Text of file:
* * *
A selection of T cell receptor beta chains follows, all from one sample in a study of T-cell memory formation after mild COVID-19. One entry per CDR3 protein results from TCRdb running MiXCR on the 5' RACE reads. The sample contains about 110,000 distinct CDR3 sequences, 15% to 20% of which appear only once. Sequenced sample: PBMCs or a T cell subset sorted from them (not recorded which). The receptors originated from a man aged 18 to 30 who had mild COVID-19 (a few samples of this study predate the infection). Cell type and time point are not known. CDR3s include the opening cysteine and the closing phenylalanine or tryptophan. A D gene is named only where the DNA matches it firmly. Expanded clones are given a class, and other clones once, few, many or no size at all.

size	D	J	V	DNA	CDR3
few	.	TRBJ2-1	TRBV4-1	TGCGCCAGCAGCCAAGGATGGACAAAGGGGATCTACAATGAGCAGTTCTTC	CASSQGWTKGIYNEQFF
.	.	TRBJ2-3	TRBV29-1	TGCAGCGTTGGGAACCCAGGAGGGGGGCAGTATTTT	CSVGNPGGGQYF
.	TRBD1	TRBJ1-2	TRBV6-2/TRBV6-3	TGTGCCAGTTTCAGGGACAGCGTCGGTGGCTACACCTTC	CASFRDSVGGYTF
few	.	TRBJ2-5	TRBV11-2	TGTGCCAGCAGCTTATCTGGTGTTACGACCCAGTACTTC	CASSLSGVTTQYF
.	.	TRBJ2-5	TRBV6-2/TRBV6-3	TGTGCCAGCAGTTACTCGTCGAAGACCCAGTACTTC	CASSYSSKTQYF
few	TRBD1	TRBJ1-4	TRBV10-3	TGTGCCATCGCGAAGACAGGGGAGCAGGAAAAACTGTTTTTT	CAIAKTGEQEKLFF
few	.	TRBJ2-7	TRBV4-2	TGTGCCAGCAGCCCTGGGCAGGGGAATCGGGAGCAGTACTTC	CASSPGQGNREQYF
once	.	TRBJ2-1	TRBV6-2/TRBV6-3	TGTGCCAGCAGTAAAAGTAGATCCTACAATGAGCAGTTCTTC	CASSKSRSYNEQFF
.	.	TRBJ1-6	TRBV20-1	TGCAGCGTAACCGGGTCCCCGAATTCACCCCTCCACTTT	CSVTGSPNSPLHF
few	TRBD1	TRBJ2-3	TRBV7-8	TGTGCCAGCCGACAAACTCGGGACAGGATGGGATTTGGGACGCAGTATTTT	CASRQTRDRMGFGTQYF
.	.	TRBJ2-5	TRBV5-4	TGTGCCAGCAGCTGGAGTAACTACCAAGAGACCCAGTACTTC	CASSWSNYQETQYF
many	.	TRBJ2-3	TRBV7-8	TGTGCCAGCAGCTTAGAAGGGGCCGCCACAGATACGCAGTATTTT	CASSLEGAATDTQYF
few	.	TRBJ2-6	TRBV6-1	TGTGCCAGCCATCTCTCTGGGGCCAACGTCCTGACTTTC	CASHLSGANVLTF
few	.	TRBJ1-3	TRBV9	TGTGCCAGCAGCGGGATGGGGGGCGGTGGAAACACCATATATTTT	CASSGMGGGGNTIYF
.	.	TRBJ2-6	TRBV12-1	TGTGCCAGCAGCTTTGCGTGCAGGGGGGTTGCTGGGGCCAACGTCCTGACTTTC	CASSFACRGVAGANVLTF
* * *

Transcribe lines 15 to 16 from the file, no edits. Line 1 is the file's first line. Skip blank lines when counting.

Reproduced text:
few	.	TRBJ2-6	TRBV6-1	TGTGCCAGCCATCTCTCTGGGGCCAACGTCCTGACTTTC	CASHLSGANVLTF
few	.	TRBJ1-3	TRBV9	TGTGCCAGCAGCGGGATGGGGGGCGGTGGAAACACCATATATTTT	CASSGMGGGGNTIYF